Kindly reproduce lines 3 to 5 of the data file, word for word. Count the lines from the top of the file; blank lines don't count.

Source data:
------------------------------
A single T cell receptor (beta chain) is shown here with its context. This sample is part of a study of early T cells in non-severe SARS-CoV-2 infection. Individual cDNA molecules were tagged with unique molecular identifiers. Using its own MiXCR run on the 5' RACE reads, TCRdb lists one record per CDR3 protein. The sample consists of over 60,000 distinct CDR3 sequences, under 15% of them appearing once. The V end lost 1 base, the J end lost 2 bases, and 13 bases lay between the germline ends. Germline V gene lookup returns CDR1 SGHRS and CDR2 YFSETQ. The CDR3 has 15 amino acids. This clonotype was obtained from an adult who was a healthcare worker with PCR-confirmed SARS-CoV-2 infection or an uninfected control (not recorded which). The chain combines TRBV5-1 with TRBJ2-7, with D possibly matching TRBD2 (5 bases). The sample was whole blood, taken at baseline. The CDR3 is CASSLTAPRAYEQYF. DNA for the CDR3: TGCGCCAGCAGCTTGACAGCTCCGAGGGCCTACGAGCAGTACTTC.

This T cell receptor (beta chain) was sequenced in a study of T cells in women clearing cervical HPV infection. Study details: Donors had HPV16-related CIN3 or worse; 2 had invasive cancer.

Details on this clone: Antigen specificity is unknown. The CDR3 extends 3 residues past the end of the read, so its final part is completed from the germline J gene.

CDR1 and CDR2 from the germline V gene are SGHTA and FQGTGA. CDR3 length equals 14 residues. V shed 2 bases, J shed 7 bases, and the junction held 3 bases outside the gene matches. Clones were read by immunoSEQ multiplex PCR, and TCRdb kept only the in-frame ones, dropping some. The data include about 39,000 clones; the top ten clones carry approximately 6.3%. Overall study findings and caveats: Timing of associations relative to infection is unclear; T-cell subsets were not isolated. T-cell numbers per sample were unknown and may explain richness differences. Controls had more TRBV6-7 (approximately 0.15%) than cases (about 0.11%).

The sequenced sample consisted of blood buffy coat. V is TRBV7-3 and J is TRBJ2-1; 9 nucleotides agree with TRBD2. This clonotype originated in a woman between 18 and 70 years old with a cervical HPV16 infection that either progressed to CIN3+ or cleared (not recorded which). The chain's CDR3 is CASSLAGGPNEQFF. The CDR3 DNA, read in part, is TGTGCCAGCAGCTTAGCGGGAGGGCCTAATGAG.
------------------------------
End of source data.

Details on this clone: Antigen specificity is unknown. The CDR3 extends 3 residues past the end of the read, so its final part is completed from the germline J gene.

CDR1 and CDR2 from the germline V gene are SGHTA and FQGTGA. CDR3 length equals 14 residues. V shed 2 bases, J shed 7 bases, and the junction held 3 bases outside the gene matches. Clones were read by immunoSEQ multiplex PCR, and TCRdb kept only the in-frame ones, dropping some. The data include about 39,000 clones; the top ten clones carry approximately 6.3%. Overall study findings and caveats: Timing of associations relative to infection is unclear; T-cell subsets were not isolated. T-cell numbers per sample were unknown and may explain richness differences. Controls had more TRBV6-7 (approximately 0.15%) than cases (about 0.11%).

The sequenced sample consisted of blood buffy coat. V is TRBV7-3 and J is TRBJ2-1; 9 nucleotides agree with TRBD2. This clonotype originated in a woman between 18 and 70 years old with a cervical HPV16 infection that either progressed to CIN3+ or cleared (not recorded which). The chain's CDR3 is CASSLAGGPNEQFF. The CDR3 DNA, read in part, is TGTGCCAGCAGCTTAGCGGGAGGGCCTAATGAG.